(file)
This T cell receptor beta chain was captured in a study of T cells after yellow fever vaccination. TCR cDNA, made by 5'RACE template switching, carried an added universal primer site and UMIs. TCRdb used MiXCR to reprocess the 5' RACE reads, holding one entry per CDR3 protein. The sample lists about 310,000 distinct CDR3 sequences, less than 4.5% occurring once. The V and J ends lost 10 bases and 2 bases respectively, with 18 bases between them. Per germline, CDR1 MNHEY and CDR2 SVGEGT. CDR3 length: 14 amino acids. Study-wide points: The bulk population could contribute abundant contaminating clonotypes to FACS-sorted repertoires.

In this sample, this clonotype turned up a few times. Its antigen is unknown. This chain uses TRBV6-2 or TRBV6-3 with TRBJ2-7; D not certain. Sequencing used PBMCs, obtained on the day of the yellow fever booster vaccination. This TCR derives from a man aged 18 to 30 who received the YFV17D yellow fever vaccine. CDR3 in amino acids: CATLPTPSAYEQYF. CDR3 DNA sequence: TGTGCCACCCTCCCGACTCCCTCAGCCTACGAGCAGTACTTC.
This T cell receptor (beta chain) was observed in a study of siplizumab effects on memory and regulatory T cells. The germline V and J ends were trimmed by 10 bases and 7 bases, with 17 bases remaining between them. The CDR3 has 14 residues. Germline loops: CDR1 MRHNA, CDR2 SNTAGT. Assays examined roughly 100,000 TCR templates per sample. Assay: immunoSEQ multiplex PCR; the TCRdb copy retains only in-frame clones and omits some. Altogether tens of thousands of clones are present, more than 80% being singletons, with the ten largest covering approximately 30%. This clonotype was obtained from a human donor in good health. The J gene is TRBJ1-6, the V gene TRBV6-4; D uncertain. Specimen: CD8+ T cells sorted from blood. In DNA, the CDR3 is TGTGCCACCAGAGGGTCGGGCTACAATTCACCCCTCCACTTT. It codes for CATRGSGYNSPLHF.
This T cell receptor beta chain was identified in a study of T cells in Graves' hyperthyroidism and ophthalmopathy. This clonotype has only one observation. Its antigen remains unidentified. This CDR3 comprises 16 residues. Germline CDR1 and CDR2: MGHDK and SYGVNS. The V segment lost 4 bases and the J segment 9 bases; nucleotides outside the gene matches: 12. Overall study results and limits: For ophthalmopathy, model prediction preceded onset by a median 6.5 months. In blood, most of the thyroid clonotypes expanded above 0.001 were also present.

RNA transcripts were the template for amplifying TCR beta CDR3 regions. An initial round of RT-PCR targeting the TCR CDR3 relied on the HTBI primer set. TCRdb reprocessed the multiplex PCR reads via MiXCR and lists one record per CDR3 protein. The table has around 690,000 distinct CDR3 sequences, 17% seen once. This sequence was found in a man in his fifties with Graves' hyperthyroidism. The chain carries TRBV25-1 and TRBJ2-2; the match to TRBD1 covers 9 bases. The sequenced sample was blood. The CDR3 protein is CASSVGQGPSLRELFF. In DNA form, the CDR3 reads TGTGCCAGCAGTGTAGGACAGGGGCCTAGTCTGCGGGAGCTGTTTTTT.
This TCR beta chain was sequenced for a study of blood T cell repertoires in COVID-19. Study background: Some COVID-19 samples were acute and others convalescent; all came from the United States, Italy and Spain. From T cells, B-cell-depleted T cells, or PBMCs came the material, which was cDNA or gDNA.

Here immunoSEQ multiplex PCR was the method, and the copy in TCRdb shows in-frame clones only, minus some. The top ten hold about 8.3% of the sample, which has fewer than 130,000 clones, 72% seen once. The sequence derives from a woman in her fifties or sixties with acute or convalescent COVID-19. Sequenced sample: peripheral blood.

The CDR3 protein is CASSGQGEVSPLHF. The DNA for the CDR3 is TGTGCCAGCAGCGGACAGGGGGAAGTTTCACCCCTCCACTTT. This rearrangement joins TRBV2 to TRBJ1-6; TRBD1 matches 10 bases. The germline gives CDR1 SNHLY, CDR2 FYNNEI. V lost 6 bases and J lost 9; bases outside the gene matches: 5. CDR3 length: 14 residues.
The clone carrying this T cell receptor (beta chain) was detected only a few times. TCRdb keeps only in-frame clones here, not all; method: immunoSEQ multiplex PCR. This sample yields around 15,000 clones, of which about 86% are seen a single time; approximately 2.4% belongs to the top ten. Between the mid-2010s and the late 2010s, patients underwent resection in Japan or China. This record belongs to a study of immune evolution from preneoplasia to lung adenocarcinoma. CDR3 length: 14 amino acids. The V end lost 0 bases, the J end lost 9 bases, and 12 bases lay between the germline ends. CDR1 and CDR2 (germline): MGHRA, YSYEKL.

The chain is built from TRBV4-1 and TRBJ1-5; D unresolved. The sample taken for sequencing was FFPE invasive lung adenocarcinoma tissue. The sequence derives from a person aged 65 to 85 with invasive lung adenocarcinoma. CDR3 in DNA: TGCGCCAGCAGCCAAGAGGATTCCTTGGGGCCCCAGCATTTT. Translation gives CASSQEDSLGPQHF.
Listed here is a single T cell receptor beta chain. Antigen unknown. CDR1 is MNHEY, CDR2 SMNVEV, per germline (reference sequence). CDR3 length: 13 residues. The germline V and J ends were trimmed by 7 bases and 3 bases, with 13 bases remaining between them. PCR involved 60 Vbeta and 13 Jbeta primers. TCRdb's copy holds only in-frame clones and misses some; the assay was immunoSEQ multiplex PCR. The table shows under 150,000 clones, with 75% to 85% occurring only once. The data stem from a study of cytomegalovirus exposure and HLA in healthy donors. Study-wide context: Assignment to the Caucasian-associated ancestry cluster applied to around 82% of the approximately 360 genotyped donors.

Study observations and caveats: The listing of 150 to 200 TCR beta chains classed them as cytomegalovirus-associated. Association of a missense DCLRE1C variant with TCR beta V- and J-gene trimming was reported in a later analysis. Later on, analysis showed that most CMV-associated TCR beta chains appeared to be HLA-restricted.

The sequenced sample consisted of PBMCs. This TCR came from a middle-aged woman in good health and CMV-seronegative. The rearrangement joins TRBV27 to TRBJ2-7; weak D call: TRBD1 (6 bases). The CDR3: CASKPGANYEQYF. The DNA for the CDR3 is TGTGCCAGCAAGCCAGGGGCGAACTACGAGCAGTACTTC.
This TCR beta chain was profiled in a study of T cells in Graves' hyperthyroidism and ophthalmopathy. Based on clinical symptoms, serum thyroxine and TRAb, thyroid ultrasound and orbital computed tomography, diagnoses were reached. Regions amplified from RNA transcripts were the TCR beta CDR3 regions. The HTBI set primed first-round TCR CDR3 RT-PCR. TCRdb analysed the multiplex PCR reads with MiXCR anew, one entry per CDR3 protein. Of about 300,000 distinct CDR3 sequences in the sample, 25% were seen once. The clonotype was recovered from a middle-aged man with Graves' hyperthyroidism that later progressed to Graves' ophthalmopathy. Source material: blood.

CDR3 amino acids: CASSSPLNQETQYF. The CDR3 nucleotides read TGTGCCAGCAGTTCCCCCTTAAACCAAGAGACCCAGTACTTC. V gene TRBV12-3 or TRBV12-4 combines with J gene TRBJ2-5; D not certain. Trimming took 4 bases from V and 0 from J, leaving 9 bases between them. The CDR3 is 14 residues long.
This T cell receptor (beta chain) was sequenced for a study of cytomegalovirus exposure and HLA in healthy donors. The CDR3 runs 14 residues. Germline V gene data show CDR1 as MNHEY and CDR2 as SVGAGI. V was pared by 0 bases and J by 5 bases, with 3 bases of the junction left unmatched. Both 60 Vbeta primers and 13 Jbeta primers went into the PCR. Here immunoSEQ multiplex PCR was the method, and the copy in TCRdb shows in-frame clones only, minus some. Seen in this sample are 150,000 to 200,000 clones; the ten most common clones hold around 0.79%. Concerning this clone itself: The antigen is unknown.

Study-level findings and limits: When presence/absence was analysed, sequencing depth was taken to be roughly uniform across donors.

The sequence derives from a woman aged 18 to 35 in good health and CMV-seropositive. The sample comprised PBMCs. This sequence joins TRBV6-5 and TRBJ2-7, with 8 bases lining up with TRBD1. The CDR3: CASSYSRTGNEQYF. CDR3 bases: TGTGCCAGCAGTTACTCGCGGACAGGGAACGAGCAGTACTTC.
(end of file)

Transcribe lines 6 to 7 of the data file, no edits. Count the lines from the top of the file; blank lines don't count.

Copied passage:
This TCR beta chain was sequenced for a study of blood T cell repertoires in COVID-19. Study background: Some COVID-19 samples were acute and others convalescent; all came from the United States, Italy and Spain. From T cells, B-cell-depleted T cells, or PBMCs came the material, which was cDNA or gDNA.

Here immunoSEQ multiplex PCR was the method, and the copy in TCRdb shows in-frame clones only, minus some. The top ten hold about 8.3% of the sample, which has fewer than 130,000 clones, 72% seen once. The sequence derives from a woman in her fifties or sixties with acute or convalescent COVID-19. Sequenced sample: peripheral blood.